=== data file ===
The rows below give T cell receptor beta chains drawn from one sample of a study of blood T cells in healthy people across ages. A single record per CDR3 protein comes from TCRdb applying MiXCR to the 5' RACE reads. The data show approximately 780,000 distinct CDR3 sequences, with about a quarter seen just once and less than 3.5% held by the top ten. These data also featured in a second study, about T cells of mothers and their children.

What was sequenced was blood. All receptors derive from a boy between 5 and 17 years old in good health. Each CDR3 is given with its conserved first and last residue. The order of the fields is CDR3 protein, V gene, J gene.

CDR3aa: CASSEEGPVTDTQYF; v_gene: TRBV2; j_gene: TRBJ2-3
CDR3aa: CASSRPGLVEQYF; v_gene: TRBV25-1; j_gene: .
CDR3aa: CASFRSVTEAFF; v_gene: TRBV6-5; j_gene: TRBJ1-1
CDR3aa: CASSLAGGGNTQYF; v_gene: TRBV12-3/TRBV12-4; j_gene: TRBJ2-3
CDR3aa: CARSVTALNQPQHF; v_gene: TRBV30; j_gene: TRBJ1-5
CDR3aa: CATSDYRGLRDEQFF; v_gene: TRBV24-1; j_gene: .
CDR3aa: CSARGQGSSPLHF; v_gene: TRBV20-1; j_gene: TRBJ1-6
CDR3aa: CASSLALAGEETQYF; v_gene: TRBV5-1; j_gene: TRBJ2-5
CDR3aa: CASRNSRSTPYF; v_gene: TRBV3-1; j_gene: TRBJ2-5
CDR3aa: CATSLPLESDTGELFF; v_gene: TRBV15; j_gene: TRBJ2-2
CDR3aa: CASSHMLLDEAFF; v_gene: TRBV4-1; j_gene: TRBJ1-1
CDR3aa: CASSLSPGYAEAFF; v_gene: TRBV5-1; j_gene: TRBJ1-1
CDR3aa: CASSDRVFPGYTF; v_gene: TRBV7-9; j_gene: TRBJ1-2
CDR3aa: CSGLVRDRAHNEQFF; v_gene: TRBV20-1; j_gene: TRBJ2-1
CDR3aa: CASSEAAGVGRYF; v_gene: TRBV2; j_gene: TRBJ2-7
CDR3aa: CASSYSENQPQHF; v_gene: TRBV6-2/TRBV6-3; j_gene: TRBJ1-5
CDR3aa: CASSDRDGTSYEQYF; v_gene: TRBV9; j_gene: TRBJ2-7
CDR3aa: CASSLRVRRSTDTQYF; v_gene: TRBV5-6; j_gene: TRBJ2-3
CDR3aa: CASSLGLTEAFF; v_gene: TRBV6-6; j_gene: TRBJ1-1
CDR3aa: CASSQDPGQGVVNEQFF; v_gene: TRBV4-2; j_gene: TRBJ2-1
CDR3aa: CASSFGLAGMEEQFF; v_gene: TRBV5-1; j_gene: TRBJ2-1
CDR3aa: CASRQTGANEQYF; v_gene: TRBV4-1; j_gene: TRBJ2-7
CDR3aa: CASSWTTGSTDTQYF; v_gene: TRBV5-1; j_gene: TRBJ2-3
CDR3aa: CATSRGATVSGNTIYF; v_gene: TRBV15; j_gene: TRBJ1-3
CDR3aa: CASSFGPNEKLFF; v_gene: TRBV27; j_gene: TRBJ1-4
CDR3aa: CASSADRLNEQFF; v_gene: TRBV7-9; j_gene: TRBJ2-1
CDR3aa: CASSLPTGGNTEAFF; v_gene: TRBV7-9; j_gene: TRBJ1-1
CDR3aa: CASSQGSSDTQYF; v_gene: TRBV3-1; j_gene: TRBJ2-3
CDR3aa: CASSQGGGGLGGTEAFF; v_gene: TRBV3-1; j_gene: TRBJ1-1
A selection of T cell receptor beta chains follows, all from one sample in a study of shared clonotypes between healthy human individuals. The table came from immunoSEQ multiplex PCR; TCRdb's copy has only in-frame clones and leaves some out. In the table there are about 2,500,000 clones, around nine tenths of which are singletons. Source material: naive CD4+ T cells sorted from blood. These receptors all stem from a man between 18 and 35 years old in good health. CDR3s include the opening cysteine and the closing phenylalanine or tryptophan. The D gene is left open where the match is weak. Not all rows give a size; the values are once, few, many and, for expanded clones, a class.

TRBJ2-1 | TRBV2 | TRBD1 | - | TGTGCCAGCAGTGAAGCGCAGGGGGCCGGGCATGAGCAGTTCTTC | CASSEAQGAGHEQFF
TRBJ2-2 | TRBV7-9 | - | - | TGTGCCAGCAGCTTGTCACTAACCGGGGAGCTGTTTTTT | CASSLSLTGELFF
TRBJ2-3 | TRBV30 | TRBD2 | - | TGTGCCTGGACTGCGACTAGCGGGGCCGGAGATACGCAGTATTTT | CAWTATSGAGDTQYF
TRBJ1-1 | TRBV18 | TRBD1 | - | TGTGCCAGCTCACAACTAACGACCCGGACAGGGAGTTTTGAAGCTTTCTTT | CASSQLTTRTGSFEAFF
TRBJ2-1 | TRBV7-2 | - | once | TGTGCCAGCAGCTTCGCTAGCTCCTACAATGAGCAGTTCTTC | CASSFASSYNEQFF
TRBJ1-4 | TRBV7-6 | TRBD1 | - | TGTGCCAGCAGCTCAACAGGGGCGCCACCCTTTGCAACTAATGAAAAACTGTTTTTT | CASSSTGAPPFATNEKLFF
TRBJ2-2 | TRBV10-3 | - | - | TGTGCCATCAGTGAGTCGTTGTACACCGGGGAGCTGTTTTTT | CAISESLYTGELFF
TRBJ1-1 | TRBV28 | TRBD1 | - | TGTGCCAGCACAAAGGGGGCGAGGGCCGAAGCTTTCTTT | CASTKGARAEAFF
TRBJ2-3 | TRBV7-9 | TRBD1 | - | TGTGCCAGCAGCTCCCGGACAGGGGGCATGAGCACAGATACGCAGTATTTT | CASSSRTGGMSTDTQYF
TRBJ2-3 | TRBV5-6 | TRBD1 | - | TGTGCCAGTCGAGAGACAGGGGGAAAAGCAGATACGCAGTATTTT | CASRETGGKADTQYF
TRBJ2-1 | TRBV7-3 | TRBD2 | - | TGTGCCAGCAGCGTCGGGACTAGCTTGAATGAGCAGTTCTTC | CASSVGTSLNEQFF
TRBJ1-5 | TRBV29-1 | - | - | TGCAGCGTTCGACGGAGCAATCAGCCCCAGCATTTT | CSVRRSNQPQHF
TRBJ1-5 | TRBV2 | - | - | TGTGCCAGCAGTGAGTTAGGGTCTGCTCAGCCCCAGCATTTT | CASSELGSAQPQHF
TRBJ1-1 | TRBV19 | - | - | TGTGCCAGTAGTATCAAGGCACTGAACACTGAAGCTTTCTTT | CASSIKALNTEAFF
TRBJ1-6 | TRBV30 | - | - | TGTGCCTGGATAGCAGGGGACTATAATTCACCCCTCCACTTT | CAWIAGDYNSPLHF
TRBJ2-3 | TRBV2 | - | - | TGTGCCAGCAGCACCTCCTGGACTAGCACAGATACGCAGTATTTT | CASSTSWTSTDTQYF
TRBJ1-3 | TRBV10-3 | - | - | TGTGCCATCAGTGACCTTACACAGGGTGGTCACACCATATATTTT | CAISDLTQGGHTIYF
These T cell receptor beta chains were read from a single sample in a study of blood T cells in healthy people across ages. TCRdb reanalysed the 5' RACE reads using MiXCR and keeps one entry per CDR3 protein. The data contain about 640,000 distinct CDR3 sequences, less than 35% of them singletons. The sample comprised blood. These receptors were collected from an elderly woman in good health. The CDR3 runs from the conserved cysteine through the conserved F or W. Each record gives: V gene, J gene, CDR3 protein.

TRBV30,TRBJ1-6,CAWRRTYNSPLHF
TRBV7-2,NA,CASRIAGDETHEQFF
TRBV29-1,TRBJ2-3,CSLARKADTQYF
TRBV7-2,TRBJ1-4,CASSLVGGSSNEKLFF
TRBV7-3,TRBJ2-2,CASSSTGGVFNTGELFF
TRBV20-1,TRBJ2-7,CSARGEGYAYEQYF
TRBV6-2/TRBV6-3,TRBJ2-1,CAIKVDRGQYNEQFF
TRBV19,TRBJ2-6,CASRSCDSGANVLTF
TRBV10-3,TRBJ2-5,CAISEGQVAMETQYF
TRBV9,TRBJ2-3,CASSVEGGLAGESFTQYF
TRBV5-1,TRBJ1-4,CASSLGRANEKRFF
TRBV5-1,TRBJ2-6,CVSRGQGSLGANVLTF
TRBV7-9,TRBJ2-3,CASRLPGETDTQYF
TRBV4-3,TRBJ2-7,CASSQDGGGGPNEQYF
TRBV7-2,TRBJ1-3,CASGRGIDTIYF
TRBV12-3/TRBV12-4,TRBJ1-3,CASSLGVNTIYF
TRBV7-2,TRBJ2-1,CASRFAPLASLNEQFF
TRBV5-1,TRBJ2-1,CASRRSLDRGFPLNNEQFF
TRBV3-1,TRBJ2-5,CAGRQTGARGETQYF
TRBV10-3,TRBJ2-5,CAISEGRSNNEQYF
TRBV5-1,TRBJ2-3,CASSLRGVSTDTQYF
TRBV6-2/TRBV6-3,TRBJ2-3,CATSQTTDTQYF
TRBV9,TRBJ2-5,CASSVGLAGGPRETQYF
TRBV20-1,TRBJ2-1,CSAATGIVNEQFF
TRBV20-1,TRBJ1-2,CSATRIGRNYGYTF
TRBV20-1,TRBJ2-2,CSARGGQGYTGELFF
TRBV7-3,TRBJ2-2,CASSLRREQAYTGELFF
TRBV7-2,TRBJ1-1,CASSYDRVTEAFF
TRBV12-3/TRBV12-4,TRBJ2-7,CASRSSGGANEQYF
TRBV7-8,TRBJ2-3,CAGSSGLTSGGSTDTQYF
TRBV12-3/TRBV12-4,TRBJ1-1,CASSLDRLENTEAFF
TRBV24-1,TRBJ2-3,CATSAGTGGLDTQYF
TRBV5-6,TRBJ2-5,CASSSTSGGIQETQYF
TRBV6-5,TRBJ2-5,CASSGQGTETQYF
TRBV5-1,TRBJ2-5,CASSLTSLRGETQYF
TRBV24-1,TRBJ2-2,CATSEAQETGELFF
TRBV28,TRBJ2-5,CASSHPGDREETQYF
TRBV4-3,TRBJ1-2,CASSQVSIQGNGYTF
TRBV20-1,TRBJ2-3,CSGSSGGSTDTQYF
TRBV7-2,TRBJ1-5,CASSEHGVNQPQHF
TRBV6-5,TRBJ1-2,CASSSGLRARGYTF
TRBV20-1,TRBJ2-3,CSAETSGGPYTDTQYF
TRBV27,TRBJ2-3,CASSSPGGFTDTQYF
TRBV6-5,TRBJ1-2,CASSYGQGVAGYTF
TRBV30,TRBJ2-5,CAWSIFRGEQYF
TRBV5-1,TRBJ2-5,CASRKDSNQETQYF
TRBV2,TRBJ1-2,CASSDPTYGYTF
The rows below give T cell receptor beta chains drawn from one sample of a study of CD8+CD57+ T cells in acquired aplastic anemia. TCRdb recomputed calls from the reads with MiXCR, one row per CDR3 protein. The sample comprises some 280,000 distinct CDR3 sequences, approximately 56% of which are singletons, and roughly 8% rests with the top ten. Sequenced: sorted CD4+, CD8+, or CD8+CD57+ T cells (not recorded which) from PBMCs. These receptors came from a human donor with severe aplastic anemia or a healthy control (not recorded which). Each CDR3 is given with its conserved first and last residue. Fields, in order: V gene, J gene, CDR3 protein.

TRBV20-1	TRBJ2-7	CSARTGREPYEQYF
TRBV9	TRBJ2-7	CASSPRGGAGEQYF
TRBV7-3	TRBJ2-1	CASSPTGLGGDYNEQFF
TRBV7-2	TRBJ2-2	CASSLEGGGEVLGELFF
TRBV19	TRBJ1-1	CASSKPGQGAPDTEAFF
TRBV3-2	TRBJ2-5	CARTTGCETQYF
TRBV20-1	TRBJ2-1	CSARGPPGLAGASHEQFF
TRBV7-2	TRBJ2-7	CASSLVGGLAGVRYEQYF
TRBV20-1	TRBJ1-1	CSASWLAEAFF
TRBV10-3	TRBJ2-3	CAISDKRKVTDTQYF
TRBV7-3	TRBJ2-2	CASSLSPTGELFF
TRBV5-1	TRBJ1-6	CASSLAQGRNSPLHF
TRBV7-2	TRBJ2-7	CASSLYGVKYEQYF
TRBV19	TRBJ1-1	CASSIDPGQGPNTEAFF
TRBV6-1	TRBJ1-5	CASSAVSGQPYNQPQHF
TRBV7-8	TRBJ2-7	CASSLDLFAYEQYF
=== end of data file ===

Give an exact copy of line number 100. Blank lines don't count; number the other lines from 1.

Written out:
TRBV9	TRBJ2-7	CASSPRGGAGEQYF